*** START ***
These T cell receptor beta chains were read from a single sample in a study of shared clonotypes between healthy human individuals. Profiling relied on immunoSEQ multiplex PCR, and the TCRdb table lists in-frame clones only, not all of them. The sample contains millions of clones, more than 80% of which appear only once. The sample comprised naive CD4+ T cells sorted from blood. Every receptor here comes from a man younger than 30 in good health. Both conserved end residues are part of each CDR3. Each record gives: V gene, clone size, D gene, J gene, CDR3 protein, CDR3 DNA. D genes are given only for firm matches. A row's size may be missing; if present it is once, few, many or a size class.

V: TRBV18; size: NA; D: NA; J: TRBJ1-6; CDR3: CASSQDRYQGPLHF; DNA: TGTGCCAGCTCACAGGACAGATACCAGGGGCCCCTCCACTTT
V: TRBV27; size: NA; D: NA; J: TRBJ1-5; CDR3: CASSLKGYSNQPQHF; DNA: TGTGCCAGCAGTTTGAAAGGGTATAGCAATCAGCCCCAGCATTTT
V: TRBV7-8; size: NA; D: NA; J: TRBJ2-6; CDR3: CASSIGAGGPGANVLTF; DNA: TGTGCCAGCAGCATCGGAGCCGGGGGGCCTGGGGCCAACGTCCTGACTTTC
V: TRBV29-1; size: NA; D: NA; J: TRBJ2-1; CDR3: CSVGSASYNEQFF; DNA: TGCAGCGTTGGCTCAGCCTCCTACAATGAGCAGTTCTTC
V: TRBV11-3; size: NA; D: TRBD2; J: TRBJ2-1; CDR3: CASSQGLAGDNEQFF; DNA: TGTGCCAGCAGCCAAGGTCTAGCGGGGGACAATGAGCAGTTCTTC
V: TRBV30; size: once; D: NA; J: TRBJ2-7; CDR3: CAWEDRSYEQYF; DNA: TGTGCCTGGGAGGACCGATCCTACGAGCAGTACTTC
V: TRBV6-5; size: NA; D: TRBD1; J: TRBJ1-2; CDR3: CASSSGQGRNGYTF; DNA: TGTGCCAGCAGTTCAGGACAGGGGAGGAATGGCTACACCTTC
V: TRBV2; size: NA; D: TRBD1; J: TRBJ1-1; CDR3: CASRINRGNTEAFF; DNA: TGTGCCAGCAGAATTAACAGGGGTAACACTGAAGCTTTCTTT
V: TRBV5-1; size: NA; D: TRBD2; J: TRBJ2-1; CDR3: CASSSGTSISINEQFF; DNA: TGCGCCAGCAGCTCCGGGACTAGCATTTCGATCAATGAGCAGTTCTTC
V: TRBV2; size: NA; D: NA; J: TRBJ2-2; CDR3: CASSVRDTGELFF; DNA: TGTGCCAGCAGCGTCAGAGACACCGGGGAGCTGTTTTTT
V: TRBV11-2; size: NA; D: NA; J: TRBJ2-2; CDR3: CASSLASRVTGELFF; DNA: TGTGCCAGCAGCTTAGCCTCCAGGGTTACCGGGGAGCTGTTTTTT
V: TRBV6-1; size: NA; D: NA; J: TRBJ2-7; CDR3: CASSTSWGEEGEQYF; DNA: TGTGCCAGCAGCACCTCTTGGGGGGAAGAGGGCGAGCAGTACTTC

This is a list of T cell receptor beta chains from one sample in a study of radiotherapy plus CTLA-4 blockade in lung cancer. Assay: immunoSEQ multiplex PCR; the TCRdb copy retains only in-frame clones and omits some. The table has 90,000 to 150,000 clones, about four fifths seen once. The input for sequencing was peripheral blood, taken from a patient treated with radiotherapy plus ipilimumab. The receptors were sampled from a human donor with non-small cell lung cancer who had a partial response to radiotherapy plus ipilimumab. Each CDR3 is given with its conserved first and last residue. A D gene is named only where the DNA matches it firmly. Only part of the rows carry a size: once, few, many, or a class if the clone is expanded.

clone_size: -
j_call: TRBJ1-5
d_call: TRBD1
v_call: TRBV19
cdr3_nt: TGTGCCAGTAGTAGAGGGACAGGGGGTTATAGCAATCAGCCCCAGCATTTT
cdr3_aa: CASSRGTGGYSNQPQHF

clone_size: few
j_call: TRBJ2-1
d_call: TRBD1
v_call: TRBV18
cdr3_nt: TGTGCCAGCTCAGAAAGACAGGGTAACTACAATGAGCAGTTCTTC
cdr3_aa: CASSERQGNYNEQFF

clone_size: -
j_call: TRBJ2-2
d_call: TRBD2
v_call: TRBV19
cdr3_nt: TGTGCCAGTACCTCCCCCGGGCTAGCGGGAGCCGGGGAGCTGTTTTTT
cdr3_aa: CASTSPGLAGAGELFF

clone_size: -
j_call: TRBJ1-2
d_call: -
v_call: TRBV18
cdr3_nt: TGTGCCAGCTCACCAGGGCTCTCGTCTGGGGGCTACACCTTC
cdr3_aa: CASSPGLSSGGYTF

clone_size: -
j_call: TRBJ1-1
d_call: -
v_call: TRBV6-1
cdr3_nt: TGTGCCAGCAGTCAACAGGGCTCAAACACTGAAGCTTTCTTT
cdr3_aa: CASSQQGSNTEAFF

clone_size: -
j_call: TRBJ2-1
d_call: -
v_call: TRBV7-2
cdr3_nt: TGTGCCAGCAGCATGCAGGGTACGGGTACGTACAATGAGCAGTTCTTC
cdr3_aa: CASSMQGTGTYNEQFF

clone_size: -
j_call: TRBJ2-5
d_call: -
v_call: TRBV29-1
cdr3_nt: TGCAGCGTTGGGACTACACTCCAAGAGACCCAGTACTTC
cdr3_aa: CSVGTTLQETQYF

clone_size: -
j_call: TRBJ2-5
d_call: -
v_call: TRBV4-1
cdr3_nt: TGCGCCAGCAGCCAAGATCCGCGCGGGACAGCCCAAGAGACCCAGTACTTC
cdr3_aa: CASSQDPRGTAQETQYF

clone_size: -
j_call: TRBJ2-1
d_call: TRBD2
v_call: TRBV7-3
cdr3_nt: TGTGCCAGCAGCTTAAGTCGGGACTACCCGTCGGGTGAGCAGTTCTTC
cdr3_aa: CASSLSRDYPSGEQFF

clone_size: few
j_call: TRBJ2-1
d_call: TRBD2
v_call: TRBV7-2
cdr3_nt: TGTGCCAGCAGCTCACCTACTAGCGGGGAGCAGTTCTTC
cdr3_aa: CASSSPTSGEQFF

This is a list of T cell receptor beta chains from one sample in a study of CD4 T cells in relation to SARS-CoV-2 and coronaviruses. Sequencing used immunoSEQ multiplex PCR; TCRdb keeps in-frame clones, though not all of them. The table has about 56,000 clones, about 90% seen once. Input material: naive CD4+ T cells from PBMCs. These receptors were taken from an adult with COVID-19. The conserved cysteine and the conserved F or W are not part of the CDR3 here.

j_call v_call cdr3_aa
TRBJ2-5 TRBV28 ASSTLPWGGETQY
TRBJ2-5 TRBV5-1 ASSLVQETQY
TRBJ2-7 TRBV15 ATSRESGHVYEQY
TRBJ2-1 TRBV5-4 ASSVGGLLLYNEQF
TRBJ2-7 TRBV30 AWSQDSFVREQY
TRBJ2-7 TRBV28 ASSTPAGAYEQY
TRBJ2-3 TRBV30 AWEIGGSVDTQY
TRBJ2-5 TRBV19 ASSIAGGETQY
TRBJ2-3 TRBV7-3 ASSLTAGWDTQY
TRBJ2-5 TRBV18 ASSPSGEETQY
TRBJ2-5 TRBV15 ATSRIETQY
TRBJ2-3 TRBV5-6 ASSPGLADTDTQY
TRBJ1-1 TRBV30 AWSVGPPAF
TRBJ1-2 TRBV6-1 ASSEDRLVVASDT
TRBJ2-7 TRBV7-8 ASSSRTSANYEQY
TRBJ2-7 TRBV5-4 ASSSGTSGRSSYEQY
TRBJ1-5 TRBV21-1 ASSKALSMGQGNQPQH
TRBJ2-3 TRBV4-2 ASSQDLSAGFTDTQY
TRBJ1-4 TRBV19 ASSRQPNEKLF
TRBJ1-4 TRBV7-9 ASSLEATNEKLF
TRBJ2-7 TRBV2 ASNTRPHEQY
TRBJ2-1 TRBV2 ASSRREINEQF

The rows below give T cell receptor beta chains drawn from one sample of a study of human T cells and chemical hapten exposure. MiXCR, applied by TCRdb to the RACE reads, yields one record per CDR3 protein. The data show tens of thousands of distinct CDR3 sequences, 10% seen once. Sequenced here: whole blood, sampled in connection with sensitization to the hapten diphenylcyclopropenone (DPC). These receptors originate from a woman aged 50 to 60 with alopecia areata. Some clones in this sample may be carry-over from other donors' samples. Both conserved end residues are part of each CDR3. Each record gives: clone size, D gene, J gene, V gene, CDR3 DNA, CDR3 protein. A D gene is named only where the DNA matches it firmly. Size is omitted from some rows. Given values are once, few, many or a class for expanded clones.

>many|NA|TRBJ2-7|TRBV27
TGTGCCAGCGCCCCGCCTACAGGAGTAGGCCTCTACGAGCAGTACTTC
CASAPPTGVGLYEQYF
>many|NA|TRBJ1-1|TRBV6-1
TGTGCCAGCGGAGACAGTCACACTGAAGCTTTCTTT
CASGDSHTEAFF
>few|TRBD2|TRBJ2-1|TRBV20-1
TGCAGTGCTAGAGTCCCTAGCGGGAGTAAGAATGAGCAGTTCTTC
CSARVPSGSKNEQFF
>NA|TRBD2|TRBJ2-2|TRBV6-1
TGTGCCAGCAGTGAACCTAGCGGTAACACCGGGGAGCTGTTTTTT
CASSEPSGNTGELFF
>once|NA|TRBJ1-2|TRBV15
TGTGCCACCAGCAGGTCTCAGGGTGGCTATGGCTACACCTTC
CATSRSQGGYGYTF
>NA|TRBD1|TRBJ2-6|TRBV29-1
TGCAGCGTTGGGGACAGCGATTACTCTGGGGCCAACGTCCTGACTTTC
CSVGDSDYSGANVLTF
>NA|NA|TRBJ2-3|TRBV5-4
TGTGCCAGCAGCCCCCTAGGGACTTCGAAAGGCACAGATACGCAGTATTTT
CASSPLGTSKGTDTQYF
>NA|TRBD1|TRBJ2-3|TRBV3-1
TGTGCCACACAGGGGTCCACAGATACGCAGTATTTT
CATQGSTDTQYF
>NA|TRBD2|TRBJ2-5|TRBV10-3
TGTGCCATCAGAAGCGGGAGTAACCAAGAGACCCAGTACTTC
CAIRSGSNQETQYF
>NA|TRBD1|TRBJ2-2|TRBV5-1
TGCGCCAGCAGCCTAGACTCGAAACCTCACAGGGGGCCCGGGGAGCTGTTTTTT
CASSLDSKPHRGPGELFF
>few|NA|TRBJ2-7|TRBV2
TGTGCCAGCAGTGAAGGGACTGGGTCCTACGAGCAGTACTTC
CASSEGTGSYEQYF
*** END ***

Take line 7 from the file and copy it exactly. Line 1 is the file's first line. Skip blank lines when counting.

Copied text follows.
V: TRBV30; size: once; D: NA; J: TRBJ2-7; CDR3: CAWEDRSYEQYF; DNA: TGTGCCTGGGAGGACCGATCCTACGAGCAGTACTTC